Dr David Elliman, a pediatrician at Great Ormond Street Hospital in London, said he ‘cannot imagine’ that the jab has been approved for primary school-aged children in the UK.

A single dose of Pfizer’s vaccine is currently being used on Britons aged 12 to 15 in hopes that the roll-out will prevent further disruptions to their education, even though UK officials say direct The health benefits are only ‘modest’.

Parental consent is being sought, but children can rule out parents who do not want them to be deemed ‘competent’, a move that has sparked controversy. More than 3 million under-16s are eligible for the vaccine and ministers expect at least 60 percent to accept the offer.

Jack Lane, 14, was one of the first to be vaccinated in England, as part of the expanded rollout. After getting my vaccine at Leigh-on-Sea in Essex this morning, he said: ‘I’m proud to have my vaccinations so I can stay in school and continue my education – the jab was fast, easy and painless. ‘

Fifteen-year-old Quinn Fox receiving a COVID-19 vaccination at Belfair Academy in Leigh-on-Sea, Essex

Fifteen-year-old Quinn Fox receiving a COVID-19 vaccination at Belfair Academy in Leigh-on-Sea, Essex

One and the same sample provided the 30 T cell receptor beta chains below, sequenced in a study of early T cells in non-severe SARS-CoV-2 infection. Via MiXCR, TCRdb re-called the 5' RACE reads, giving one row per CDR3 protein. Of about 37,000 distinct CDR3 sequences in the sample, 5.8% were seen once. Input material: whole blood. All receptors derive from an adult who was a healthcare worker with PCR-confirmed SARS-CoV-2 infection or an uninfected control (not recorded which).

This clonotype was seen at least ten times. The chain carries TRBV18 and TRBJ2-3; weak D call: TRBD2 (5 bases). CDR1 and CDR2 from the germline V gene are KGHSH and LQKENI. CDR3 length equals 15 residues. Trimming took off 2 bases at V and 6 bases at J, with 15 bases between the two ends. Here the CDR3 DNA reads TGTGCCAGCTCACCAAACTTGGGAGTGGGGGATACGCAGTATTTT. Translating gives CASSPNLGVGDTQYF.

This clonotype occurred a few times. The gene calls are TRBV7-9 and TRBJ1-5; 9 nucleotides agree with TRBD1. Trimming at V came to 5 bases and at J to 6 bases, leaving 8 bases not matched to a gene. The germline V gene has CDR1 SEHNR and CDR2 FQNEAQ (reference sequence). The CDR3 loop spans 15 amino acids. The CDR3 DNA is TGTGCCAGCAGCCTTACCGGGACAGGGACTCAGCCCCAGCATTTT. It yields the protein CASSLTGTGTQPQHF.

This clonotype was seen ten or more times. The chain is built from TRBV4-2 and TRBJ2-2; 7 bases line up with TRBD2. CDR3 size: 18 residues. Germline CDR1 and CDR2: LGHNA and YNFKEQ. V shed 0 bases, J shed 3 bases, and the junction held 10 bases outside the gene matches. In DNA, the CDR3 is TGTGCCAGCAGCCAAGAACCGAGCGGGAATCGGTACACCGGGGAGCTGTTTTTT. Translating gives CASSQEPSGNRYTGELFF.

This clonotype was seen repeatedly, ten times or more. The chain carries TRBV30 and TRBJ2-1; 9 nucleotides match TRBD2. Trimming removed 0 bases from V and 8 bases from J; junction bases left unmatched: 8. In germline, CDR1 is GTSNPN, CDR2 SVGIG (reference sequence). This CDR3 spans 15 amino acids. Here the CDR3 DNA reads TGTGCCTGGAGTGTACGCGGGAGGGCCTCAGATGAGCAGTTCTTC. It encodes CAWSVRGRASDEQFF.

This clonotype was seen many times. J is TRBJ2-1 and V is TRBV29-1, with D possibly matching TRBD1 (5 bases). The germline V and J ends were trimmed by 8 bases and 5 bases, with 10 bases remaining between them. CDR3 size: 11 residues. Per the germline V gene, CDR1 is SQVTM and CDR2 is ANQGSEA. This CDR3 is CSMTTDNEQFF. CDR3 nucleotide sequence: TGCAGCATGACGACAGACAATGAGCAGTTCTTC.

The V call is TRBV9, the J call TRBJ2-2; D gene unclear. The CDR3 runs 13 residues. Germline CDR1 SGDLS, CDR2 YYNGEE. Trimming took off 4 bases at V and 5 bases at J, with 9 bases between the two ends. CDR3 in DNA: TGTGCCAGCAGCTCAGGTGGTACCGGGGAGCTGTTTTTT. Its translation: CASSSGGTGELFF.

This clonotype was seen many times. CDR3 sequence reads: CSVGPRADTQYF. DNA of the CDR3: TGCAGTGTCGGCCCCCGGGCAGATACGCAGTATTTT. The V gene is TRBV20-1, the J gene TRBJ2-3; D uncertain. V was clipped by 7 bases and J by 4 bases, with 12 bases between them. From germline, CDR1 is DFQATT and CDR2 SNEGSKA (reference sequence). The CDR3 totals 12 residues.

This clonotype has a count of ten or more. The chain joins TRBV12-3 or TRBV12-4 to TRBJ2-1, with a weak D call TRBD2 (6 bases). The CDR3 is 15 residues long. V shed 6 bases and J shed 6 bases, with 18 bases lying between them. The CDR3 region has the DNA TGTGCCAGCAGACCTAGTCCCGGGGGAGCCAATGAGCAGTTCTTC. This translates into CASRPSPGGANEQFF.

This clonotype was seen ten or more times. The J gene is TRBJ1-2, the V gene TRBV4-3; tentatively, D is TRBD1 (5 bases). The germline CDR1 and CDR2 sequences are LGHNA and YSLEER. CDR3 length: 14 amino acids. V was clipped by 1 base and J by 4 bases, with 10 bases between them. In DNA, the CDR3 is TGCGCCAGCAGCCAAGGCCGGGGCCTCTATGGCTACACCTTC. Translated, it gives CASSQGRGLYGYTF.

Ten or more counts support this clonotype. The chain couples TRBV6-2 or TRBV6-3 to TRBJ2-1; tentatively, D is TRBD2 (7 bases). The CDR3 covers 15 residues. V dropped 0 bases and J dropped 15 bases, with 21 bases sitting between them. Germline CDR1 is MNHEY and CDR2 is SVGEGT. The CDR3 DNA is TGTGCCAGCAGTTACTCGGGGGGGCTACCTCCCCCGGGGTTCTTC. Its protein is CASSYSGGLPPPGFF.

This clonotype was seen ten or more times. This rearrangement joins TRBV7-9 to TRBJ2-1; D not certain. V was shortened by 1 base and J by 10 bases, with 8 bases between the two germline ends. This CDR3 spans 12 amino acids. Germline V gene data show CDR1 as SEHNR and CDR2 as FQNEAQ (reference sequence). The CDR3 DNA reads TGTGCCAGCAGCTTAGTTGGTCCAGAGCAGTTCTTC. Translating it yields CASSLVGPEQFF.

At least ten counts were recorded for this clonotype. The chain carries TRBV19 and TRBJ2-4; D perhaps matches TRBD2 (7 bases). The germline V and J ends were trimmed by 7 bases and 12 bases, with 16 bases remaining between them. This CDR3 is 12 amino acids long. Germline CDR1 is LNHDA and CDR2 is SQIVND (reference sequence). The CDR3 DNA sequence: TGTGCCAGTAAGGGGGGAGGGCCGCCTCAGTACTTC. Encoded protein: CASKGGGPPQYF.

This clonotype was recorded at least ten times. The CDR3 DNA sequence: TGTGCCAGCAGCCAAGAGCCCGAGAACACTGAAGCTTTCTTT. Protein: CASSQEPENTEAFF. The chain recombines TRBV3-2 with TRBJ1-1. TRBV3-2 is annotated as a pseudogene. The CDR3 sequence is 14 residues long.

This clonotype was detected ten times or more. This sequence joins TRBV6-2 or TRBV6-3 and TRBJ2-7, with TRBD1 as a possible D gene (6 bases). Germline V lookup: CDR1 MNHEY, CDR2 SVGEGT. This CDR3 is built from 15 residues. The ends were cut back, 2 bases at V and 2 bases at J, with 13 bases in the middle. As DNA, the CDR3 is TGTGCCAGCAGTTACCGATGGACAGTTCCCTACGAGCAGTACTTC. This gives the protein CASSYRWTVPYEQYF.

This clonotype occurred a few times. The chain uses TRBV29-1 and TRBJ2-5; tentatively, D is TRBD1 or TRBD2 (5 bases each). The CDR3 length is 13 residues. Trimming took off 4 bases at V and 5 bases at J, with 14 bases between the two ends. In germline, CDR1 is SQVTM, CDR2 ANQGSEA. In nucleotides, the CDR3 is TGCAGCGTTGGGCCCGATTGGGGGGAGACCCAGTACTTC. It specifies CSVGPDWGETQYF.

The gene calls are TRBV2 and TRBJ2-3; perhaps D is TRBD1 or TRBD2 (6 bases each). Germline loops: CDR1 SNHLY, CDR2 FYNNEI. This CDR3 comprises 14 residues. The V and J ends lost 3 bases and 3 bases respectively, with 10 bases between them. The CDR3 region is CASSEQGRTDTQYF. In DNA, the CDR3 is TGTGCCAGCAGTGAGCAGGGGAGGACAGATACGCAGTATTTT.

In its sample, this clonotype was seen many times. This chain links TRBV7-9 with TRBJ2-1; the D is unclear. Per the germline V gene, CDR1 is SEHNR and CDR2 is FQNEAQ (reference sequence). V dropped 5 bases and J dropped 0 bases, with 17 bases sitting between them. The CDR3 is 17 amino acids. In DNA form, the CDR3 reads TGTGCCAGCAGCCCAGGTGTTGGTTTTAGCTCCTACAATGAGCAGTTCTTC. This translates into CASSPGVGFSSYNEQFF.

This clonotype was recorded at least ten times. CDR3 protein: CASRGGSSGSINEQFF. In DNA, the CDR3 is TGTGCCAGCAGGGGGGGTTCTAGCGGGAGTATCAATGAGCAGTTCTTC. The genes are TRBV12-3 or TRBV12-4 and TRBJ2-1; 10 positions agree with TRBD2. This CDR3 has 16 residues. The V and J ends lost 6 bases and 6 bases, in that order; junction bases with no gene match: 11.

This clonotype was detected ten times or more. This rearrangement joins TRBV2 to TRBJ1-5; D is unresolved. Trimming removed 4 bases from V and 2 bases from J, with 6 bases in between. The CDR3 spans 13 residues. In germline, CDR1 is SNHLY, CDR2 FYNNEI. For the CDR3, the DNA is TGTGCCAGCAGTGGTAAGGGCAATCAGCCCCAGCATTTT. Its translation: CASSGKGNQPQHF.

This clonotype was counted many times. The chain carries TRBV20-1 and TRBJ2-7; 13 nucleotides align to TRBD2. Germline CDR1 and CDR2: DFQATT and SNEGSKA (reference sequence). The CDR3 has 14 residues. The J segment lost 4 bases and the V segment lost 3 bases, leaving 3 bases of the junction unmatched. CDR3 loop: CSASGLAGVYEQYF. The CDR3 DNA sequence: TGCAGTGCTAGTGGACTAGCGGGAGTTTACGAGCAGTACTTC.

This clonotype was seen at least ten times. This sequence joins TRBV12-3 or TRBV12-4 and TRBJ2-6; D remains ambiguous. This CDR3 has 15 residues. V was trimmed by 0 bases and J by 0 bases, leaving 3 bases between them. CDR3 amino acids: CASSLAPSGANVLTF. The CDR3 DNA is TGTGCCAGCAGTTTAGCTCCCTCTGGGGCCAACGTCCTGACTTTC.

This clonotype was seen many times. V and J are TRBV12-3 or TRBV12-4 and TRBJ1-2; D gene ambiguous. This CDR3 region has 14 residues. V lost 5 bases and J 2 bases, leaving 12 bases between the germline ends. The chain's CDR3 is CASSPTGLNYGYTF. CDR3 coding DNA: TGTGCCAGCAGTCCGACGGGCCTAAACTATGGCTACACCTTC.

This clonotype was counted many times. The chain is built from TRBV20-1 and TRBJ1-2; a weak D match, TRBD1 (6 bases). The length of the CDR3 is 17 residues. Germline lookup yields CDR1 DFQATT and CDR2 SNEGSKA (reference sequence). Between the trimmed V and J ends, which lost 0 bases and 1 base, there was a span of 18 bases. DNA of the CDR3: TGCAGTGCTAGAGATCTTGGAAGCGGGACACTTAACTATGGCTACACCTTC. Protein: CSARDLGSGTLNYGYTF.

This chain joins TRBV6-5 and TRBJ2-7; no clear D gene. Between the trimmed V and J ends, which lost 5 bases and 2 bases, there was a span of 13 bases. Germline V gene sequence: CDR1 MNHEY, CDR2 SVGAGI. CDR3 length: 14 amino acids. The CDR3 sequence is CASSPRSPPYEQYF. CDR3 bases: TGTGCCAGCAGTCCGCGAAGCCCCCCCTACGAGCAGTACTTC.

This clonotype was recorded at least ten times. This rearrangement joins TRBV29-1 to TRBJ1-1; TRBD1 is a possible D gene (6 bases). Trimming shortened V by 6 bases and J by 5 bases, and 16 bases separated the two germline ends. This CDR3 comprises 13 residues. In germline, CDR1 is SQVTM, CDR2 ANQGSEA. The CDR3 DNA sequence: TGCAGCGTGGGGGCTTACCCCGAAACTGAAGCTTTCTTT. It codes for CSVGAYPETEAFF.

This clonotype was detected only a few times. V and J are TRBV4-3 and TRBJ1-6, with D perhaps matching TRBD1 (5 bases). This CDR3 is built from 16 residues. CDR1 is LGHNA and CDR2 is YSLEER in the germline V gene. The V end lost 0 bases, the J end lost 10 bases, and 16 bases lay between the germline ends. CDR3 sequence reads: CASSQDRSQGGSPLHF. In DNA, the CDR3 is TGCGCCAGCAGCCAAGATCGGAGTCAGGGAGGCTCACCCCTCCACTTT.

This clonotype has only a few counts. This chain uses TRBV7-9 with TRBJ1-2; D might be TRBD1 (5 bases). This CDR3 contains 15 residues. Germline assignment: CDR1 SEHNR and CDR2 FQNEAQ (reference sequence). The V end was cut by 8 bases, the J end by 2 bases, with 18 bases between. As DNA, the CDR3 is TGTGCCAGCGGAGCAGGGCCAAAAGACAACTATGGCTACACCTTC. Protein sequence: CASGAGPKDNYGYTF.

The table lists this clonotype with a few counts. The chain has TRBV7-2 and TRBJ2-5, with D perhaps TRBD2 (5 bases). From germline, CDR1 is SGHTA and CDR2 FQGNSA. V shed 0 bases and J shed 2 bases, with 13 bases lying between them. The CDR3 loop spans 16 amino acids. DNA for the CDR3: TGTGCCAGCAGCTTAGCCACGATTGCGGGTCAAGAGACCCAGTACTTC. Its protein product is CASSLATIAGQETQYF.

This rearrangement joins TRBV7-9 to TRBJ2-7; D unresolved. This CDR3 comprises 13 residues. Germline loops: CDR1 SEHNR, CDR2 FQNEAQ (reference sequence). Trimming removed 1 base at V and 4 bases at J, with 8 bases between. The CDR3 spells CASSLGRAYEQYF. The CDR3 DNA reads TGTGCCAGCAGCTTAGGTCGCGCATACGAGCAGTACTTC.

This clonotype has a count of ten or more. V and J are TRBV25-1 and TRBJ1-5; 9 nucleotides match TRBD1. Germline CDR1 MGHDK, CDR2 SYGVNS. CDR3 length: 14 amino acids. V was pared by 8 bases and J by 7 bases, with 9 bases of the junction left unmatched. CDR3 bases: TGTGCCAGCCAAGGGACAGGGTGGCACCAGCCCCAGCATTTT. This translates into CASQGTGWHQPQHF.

Earlier this month the JCVI said it cannot recommend COVID jobs for healthy children aged 12 to 15 because the direct benefit to their health was modest.  It also looked at the risk of health inflammation - known as myocarditis - in young people given the Pfizer vaccine, which was still very small but slightly more common after the second dose.

Earlier this month the JCVI said it cannot recommend COVID jobs for healthy children aged 12 to 15 because the direct benefit to their health was modest. It also looked at the risk of health inflammation – known as myocarditis – in young people given the Pfizer vaccine, which was still very small but slightly more common after the second dose.

Pfizer announced on Monday that its COVID vaccine is safe for children aged five to 11

Pfizer announced on Monday that its COVID vaccine is safe for children aged five to 11

The vaccine, made by Pfizer and its German partner BioNTech, is currently available to people 12 years of age and older.

But firms say the delta variant and the sharp rise in pediatric cases in the US justified the jab rolling to younger groups.